Data Centre Design Mistakes To Avoid

Data centre design is becoming increasingly standardised, but that doesn't mean the design process is straightforward. Avoid costly errors by dodging these common data centre design mistakes.

Design picture from Shutterstock

IDC research manager Giorgio Nebuloni presented on data centre design issues on day 2 of Data Centre World in London, which I'm attending this week as part of Lifehacker's ongoing World Of Servers coverage. These are some of the central points he raised.

Understand your purpose. An overriding theme across Nebuloni's presentation was the importance of identifying the function of your data centre. Cloud systems aimed at the mass consumer to consumer market will have different requirements to those with B2C functionality, or those set up for private cloud provisioning.

Set suitable measurement metrics. Data centre function will also influence how you measure performance. In an enterprise data centre, cost per application is a key metric. Companies offering basic cloud and hosting services will measure on revenue per server, while more advanced cloud providers will be more concerned with revenue per kilowatt.

Don't think of any architecture other than X86. Non-X86 systems have never represented more than a tiny percentage of the overall data centre market, and that small figure has dropped over the last decade.

Choose the appropriate form factor. While rack-ready systems still represent more than half of the typical data centre, denser solutions such as blades are becoming increasingly common. "One server out of three in 2016 will be dense or ultra-dense," Nebuloni predicted.

Concentrate on the major challenges. IDC surveys suggest the biggest issues for data centre managers remain overall reliability, cooling, adequate power provisioning and ensuring sufficient capacity.

Work out where responsibility lies. IT workers are typically responsible for server design and selection, but power might be managed by the facilities division.

Choose the right form factor. Modular and container data centres have become more popular, but won't suit all environments. "Make sure you are clear on what you are trying to achieve before embarking on a modular data centre project," Nebuloni said.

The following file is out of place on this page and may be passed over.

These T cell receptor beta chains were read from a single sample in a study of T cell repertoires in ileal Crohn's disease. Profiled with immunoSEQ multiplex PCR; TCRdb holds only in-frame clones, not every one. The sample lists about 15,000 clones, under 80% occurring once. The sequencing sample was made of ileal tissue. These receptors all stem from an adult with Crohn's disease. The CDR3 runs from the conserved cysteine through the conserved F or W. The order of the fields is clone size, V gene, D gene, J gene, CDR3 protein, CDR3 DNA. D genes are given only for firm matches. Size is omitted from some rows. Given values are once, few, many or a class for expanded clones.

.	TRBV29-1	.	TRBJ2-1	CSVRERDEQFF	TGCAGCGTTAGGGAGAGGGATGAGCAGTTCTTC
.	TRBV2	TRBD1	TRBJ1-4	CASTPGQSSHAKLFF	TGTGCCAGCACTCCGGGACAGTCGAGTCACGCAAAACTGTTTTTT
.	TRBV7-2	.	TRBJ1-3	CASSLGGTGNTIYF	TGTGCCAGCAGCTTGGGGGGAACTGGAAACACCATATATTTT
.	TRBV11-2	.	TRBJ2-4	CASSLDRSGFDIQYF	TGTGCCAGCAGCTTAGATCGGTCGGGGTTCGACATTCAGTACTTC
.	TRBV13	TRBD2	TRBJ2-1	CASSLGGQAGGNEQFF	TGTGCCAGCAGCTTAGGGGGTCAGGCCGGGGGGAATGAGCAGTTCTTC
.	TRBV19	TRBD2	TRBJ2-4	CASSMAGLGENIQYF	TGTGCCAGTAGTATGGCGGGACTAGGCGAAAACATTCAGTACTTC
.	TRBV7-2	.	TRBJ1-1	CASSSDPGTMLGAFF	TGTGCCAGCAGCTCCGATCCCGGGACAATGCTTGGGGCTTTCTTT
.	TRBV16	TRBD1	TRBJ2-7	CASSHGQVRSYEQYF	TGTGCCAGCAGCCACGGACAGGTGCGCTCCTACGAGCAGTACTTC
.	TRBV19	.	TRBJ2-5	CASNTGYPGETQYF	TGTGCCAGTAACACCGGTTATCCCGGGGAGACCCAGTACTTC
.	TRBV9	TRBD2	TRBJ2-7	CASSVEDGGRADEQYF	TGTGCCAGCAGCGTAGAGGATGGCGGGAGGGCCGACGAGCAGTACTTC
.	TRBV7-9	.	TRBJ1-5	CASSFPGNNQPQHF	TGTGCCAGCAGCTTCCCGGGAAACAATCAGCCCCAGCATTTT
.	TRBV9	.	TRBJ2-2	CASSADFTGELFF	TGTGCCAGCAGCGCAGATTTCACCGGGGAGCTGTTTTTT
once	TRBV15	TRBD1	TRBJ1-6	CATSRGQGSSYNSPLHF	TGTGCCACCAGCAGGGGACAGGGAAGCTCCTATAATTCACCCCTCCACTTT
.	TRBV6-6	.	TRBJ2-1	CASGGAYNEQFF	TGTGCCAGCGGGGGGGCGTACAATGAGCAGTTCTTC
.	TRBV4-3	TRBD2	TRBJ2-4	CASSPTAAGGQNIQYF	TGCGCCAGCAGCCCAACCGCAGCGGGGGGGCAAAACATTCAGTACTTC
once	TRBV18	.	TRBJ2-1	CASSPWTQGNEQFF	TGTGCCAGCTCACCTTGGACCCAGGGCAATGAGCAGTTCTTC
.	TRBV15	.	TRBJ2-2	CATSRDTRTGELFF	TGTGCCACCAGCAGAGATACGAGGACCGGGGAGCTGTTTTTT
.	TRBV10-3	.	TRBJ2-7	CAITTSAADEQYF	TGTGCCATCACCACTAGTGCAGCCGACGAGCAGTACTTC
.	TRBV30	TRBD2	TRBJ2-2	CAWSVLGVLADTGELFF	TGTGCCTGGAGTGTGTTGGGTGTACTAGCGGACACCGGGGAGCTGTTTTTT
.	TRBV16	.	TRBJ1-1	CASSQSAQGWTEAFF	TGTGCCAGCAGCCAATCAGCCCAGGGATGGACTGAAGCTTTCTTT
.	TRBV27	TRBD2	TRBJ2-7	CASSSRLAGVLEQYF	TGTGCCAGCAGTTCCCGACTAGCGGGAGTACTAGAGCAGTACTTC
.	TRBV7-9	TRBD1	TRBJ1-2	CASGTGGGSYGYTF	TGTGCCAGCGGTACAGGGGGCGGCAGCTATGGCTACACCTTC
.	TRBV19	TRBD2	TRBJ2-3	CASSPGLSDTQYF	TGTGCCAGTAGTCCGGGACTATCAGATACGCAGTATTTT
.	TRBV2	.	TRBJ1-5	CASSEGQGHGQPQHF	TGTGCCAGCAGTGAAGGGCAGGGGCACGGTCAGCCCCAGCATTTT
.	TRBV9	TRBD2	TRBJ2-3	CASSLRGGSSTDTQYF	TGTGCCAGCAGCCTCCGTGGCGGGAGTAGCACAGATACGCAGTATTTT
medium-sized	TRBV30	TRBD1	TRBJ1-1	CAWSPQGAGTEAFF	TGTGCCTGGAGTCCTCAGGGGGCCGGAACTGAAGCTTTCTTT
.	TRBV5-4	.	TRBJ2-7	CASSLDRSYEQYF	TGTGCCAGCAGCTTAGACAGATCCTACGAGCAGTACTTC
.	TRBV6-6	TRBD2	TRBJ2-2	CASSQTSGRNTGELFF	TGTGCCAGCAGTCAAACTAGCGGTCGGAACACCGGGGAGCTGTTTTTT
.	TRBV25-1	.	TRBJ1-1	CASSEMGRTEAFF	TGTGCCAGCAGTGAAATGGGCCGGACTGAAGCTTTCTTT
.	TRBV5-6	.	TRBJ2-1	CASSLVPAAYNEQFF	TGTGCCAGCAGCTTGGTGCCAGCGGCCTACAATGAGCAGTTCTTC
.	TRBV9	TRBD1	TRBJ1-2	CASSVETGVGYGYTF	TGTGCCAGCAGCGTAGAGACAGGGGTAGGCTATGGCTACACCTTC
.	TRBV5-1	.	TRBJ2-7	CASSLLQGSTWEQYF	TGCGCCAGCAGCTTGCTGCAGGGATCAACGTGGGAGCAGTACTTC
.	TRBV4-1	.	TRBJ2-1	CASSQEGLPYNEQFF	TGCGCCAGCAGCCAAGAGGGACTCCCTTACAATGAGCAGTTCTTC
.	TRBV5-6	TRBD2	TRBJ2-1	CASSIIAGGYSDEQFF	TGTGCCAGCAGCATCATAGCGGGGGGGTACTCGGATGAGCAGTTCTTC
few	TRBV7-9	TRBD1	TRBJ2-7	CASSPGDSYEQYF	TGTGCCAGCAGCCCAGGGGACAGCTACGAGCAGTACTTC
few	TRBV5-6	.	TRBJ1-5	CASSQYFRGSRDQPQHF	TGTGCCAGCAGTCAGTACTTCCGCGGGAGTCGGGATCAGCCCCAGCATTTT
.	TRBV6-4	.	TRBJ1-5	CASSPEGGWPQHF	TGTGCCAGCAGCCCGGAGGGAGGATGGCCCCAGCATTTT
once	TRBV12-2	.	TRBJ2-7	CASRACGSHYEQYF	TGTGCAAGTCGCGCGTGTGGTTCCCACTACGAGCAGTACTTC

Don't assume modular centres will be reused One of the often-cited benefits of container data centres is that they can be relocated, but real-world examples of this happening are rare, Nebuloni argued. "This is a theoretical one at this stage. These options can, at least on paper, be redeployed. We haven't seen many people doing that but it could potentially happen. We haven't seen it as much as we might have expected three years ago."

Lifehacker's World Of Servers sees me travelling to conferences around Australia and around the globe in search of fresh insights into how server and infrastructure deployment is changing in the cloud era. This week, I'm in London for Data Centre World, paying particular attention to how to maximise efficiency and lower costs in the data centre.


Comments

    On a more practical note, make sure all power points are appropriately labelled.

    An Australian bank once had a major outage after a cleaner unplugged a server so they could plug in their vacuum.

      If a single server going down causes any disruption for a bank, they have a lot more to worry about than correct labelling.

    Nothing about redundancy? It is pretty important to calculate the total cost of the least amount of redundancy you can get away with.

    Are two internet connections enough?
    Do I need to setup in two physical locations to reduce risk?
    How much redundant storage do I need?
    What mitigation plans do I have in place for cyber attacks?
    Do I have backup power?
    Do I need that much backup power if the lines will be down anyway?
    What is the sovereign risk when working in this country?

    Also, why are non X86 systems un-viable? If you are planning for economies of scale, it should be cheaper to run a single 64bit physical server at the maximum memory limit, than several 32bit servers at maximum. There are also numerous processing advantages of 64bit over 32bit.

    The biggest choke point would be processing capabilities when running many virtual machines, but if your workload will be large and/or complex tasks... 64bit makes far more sense.

    I think he was referring to the x86 architecture (and in turn x86_64) in preference to ARM, MIPS etc.

      Author has obviously never stepped inside a data centre.

      ARM's market share is growing fast.
      x86 covers everything from 8086 to xeon, xeon's market share is the largest.

        The x86 numbers are based on IDC's research -- which, all things considered, I'll take over an anecdotal and insulting comment. (And I've set foot in dozens of data centres over the years, FWIW.)

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